Gardener's Grapevine 2012.10.24

Written by David Green.

I love fall, even though the harvesting and dry leaves make my allergies go nuts. The trees and fields being harvested are so beautiful. The downside to such beauty is the barren cold winter months. Winter is so very necessary to our plants in this part of the country. The earth and trees need down time to sleep, renew and regroup.

With our warm winter and early summer last year the trees took a lot of stress. They lost a lot of their fruit due to the freakish weather. Some fruit trees did very well while others had next to nothing or lost most of their fruit early. Apparently, the giant oak tree in front of the Johnson’s next door did not suffer at all. That tree has dropped bushels of acorns. I can hear them pop on the driveway when someone drives over them. This is not so great for Mary as she has to clean them up from everywhere, but the squirrels are in heaven storing the acorns for winter.

Speaking of squirrels, the little buggers are so funny. I cleaned up some dead flowers that had gone to seed and prior to cutting the dead stems and disposing of them, I cut the dried seed heads off and left them in the flower beds. Later, I looked out the window to see squirrels running across the yard with the whole seed head that I had cut off. That had to be a very painful job to carry it up a tree as the coneflower seed heads are like thistles, very pokey.

What do you do with your seeds on the dead plants? Usually I let the dead stalks stay until spring so the birds can eat them when the snow is covering everything else. The only reason I cut the ones I did, is because when I’m in a cleaning up mood I tend to get carried away.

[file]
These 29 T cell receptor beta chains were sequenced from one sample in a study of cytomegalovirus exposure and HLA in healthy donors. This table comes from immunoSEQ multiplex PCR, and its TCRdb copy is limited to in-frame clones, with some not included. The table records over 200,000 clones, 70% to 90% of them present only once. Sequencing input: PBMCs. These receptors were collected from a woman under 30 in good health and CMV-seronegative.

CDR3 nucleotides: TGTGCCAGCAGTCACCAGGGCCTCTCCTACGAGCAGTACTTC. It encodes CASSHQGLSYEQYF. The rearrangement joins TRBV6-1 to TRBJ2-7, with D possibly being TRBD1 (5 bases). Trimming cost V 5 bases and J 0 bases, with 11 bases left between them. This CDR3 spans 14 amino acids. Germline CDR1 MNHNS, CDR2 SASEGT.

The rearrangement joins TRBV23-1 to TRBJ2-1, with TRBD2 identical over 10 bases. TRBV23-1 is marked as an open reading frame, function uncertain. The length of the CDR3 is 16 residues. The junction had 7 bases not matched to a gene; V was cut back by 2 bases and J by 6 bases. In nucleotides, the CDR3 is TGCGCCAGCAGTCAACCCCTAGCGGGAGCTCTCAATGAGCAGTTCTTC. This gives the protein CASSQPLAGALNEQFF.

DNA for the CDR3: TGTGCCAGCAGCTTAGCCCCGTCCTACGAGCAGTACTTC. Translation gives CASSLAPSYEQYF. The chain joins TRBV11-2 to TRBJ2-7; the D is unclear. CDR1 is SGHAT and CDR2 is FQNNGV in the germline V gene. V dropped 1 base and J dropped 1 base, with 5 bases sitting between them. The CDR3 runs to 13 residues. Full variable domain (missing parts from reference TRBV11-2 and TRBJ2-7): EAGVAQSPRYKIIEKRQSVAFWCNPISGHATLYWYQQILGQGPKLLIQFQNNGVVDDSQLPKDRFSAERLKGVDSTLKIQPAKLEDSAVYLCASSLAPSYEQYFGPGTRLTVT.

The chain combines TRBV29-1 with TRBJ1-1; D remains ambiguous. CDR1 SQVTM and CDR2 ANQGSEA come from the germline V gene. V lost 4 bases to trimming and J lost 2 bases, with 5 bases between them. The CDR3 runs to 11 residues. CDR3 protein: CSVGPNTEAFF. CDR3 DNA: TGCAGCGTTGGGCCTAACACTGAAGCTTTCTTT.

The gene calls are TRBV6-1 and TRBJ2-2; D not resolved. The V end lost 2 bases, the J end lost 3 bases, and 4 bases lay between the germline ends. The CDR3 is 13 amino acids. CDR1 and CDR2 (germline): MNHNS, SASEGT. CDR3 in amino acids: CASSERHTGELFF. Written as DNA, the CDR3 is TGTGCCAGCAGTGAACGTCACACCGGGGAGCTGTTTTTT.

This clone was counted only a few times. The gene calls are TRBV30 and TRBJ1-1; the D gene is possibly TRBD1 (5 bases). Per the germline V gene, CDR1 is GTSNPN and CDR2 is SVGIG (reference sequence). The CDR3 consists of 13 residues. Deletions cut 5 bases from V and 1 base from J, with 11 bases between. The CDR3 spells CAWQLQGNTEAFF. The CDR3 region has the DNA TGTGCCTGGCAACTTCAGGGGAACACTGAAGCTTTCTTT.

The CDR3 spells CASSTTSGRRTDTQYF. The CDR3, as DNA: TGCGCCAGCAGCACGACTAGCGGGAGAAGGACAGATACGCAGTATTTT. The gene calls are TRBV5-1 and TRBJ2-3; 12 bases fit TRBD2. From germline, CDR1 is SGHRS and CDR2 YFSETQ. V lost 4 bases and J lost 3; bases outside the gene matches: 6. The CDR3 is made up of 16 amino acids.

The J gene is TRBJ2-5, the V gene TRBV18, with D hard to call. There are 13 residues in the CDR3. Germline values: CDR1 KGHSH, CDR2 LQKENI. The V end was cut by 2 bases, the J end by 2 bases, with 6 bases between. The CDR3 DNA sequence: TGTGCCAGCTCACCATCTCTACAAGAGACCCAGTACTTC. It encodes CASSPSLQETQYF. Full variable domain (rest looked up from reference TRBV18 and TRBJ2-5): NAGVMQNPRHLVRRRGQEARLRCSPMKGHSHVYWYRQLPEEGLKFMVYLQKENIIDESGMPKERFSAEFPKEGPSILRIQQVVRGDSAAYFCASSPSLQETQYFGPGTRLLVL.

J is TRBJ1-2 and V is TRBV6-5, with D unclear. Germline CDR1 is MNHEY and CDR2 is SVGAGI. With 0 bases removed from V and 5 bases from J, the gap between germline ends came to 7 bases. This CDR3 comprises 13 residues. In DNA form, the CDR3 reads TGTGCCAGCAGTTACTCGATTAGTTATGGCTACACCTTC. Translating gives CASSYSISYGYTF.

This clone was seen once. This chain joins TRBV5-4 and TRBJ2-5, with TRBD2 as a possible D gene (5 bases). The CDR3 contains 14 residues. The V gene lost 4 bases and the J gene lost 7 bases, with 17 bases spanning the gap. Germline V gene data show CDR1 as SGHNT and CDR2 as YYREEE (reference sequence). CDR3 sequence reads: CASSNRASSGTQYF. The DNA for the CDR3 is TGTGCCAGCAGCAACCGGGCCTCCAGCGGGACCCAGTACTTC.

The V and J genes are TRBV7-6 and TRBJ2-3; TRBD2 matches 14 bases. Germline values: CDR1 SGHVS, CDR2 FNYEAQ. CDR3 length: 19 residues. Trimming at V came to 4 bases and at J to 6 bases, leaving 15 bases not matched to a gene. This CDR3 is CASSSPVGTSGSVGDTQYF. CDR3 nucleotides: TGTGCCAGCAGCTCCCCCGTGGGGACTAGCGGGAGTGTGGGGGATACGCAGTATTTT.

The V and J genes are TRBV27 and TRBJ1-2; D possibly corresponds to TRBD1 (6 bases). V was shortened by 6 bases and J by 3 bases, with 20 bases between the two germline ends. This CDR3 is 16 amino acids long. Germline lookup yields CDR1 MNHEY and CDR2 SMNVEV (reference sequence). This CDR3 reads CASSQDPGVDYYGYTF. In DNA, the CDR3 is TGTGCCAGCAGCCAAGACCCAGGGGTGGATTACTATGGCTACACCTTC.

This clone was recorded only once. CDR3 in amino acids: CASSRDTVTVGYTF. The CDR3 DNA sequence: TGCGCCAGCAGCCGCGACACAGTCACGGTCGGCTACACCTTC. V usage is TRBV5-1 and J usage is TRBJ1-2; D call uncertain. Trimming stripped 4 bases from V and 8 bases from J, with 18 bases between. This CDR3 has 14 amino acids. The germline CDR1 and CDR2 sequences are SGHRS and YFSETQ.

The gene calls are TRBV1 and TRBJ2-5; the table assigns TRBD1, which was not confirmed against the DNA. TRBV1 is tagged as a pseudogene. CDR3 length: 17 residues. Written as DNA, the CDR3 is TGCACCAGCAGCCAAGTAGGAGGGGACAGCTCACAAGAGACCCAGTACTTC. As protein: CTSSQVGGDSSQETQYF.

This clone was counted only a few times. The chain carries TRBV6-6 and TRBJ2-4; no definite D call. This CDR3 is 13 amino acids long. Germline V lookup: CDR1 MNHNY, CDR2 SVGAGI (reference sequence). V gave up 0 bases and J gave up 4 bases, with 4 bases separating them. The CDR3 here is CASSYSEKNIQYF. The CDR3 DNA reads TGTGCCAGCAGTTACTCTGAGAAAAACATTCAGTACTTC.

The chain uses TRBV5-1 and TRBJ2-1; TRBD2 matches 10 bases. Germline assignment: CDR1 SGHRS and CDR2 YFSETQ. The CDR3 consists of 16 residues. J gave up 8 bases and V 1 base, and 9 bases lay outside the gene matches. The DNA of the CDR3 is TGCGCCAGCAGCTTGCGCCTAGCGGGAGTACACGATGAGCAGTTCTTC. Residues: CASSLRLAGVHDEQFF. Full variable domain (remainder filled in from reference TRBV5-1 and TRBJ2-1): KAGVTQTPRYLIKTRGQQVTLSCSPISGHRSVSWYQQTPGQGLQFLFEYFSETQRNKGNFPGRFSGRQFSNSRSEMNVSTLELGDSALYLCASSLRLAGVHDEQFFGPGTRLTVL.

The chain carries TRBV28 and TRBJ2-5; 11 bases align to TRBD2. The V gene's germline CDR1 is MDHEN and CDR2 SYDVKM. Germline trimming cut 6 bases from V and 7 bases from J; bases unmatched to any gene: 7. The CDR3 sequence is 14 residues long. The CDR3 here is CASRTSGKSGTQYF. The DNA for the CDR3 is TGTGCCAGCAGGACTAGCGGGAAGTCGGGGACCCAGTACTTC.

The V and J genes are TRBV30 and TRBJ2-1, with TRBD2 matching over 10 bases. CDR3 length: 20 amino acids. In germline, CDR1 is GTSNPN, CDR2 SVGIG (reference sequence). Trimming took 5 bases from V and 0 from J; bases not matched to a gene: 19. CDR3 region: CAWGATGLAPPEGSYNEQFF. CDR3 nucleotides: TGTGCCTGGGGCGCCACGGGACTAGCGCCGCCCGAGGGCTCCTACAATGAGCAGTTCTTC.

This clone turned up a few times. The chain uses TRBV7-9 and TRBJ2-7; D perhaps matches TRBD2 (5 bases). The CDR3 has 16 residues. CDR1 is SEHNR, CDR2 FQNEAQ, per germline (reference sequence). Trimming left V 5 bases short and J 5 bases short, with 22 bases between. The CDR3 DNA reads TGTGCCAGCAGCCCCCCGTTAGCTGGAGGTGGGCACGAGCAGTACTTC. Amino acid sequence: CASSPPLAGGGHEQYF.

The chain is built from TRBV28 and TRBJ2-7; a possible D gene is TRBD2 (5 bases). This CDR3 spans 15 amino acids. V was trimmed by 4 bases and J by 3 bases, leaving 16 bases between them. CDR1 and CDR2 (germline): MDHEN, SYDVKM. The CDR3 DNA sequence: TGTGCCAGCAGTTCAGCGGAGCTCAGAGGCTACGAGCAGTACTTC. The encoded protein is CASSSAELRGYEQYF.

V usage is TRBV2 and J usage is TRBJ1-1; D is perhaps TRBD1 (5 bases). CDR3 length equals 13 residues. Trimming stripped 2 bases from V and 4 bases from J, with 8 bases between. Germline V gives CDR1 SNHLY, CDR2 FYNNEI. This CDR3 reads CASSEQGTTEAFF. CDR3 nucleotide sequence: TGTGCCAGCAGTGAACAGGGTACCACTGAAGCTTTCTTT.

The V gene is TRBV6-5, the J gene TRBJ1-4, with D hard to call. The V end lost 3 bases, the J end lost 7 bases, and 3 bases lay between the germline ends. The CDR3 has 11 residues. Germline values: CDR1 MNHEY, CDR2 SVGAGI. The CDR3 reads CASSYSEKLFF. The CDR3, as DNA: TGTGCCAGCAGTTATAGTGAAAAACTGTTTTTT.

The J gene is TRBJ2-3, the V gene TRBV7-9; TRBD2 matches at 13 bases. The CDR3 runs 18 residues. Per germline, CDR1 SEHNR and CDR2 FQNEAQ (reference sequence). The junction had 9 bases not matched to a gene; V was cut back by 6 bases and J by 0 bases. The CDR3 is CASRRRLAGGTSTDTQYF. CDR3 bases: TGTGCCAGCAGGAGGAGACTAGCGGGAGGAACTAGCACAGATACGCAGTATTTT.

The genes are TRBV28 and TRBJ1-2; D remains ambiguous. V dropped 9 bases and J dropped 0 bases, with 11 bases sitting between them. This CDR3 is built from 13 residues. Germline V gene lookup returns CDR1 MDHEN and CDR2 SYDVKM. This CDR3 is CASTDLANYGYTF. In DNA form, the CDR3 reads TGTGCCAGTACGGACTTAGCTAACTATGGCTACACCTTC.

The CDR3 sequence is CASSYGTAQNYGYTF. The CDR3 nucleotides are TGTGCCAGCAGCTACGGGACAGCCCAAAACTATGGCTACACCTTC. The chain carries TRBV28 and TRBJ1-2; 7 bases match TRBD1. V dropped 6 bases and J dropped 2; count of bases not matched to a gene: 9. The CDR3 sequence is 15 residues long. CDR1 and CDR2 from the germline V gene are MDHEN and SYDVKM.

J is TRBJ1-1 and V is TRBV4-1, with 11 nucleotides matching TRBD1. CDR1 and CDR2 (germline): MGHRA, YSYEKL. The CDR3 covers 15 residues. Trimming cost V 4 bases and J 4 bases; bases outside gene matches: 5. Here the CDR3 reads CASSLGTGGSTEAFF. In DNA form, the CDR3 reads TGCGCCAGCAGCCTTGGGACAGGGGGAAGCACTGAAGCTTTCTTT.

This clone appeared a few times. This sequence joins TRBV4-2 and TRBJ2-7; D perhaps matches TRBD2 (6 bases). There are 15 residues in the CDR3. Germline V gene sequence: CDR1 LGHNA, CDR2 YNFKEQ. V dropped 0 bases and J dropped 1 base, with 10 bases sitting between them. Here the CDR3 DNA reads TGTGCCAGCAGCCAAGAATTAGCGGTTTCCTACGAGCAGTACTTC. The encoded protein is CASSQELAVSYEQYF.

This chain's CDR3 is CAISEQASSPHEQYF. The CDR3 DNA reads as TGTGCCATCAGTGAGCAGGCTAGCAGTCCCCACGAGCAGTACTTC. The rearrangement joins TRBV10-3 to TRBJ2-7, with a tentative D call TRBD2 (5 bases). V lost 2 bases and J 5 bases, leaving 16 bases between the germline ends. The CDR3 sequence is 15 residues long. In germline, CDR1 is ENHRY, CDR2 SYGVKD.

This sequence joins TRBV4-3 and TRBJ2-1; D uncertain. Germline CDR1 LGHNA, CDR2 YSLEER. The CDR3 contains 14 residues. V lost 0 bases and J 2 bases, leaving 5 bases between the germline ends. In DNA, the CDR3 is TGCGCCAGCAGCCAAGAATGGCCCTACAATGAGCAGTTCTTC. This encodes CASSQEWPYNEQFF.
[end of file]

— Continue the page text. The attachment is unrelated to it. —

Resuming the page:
Speaking of cleaning up, don’t be in a huge hurry to clean everything out of your perennial beds. Some plants need a nice cover of leaves and dead vegetation to protect against the cold winter weather. My great grandmother Hila used to have me cover her roses with leaves every fall so they could act as insulation.

Other plants like the iris or hosta do not need such protection. If you are cleaning up your landscaping go ahead and trim the hostas since they have all frosted now and are not reaping any benefit from their leaves any longer.  While you are cleaning up, remember to take a note pad and write down which hostas need to be split in the spring. It is much easier to do the splitting if you write it down in the fall. By the time the hostas are full open, it is too difficult to split them and they will spend the rest of the summer trying to round themselves out again. They like to be round and will put a lot of effort into it.

By splitting the hostas while the leaves are still tightly rolled and small, they are a lot easier to handle. It takes very little for them to reround their shape as you will be splitting them while they are still partially dormant. I have a very grubby notebook in my gardening shed, but each spring it is a job I’m glad I do each fall.